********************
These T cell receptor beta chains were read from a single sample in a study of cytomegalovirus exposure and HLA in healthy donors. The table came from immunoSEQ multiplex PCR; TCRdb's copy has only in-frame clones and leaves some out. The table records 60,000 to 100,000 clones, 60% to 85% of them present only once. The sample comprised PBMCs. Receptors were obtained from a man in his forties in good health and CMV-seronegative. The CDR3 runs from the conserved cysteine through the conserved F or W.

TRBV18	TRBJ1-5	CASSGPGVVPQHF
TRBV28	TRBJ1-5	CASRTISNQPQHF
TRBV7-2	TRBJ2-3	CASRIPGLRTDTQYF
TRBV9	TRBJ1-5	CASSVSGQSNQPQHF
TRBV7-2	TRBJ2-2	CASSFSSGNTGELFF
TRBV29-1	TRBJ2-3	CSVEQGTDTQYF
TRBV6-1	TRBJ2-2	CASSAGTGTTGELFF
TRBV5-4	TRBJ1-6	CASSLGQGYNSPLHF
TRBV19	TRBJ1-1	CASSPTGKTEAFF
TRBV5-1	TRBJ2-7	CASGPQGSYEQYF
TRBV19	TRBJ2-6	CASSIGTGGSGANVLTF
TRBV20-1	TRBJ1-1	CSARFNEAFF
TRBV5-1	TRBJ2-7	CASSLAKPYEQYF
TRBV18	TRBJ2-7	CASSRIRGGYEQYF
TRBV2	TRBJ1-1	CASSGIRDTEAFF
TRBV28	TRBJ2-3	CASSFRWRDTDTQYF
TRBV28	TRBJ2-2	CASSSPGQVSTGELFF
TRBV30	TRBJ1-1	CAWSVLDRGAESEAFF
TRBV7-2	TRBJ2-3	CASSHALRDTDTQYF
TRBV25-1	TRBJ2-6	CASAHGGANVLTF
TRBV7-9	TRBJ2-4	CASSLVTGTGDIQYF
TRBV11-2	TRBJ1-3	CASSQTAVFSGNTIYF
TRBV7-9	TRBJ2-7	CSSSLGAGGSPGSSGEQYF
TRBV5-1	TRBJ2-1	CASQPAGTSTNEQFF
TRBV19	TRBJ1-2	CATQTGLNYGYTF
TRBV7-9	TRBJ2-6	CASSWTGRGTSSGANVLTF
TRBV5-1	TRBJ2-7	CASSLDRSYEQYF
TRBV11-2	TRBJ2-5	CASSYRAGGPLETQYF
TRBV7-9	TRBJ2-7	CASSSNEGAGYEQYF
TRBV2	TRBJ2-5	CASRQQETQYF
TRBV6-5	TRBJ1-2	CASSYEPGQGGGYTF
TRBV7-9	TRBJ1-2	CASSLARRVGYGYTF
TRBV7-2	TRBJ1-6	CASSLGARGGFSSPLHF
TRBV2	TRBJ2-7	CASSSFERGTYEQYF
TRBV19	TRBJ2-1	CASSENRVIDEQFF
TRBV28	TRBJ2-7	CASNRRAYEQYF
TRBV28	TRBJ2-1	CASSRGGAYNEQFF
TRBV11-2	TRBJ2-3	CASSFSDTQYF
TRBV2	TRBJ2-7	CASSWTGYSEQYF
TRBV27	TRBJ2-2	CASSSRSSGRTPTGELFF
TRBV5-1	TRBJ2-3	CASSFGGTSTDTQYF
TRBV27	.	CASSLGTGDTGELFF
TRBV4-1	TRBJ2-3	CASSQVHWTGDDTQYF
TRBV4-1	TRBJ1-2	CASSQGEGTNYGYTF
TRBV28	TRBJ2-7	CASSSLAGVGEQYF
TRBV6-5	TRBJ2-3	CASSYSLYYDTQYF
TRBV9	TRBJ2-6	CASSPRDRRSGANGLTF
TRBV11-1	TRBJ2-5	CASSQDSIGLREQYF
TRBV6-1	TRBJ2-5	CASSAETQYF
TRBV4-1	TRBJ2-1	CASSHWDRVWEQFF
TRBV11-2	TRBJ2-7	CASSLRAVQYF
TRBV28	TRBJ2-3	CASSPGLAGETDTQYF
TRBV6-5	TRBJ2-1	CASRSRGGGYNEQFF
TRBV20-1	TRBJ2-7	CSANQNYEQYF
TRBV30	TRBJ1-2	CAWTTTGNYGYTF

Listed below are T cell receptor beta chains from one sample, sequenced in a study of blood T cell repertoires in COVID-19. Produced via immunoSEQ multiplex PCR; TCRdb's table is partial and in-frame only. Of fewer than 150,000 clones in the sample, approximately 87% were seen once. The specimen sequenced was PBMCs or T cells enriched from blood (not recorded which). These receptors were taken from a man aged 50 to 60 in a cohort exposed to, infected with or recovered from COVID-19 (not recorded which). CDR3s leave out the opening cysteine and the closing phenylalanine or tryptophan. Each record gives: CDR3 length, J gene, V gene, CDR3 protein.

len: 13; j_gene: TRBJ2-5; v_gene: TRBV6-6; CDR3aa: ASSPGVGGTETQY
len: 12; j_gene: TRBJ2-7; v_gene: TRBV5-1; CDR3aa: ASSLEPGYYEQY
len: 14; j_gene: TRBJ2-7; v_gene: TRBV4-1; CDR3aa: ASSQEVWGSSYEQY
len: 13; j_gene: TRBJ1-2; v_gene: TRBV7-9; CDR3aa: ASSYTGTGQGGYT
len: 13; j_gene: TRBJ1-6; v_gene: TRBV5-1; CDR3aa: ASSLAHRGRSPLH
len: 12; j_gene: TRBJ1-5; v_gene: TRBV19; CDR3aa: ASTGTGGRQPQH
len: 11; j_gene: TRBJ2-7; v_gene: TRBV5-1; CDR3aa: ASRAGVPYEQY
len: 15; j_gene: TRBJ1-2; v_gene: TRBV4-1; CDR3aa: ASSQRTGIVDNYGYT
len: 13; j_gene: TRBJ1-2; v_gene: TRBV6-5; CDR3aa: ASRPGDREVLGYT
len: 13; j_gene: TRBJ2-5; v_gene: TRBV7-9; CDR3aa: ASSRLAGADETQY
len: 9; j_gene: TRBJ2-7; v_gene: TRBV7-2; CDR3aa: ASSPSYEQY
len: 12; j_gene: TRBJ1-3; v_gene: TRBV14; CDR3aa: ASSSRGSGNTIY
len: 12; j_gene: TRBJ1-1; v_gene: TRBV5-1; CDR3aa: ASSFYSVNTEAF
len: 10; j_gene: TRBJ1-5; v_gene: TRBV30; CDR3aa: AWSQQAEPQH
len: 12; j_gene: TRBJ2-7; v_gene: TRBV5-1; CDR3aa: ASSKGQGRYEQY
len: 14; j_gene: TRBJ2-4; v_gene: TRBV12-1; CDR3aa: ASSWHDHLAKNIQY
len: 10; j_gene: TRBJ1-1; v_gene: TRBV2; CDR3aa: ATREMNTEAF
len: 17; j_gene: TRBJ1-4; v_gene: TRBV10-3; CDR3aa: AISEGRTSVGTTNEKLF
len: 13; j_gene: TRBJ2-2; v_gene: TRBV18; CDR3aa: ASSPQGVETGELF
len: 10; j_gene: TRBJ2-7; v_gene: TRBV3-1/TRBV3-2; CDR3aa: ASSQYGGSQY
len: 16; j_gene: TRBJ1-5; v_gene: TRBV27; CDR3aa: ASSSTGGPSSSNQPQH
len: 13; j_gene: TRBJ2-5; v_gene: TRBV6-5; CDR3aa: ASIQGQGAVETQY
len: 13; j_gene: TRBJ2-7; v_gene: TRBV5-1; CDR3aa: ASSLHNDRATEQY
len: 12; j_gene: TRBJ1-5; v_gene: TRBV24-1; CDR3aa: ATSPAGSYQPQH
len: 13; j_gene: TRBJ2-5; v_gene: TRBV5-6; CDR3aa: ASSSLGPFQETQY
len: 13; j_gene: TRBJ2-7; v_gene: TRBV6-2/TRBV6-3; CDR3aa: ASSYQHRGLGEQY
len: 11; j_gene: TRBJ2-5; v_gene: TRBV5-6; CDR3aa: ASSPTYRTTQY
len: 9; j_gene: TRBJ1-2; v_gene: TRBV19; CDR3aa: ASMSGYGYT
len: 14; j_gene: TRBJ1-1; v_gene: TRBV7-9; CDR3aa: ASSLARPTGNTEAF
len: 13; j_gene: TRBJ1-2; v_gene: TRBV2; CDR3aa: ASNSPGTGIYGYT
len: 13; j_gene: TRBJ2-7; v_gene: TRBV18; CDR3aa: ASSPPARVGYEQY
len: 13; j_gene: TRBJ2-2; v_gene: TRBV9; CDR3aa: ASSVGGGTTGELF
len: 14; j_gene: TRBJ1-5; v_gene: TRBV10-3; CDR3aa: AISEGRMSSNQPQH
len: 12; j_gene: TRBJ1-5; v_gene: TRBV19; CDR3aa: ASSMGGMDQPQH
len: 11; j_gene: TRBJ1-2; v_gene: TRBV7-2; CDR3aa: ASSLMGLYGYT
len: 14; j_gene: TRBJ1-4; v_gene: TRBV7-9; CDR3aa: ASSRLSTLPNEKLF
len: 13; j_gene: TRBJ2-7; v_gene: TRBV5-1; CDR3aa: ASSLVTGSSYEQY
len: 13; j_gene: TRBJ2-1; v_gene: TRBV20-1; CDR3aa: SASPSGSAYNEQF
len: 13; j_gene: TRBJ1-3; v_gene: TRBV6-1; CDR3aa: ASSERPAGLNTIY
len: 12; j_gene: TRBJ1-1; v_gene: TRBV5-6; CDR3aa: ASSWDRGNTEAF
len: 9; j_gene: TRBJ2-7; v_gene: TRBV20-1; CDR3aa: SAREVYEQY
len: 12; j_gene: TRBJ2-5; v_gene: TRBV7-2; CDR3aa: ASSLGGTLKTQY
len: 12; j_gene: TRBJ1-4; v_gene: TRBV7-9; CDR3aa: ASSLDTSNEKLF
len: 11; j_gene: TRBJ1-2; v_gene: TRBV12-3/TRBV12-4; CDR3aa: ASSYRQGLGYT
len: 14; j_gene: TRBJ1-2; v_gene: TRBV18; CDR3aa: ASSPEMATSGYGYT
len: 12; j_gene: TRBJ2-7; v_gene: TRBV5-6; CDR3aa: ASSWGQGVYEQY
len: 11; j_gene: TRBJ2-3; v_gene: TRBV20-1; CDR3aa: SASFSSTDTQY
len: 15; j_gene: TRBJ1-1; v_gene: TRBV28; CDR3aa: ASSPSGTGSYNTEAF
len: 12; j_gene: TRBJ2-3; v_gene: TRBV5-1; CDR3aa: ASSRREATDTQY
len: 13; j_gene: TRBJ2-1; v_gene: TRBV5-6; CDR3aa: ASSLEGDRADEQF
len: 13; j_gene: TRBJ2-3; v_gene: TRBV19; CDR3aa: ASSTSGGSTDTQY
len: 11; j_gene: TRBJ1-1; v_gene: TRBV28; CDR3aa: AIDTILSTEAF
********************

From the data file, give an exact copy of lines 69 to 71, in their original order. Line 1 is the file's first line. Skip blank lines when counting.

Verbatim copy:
len: 12; j_gene: TRBJ1-3; v_gene: TRBV14; CDR3aa: ASSSRGSGNTIY
len: 12; j_gene: TRBJ1-1; v_gene: TRBV5-1; CDR3aa: ASSFYSVNTEAF
len: 10; j_gene: TRBJ1-5; v_gene: TRBV30; CDR3aa: AWSQQAEPQH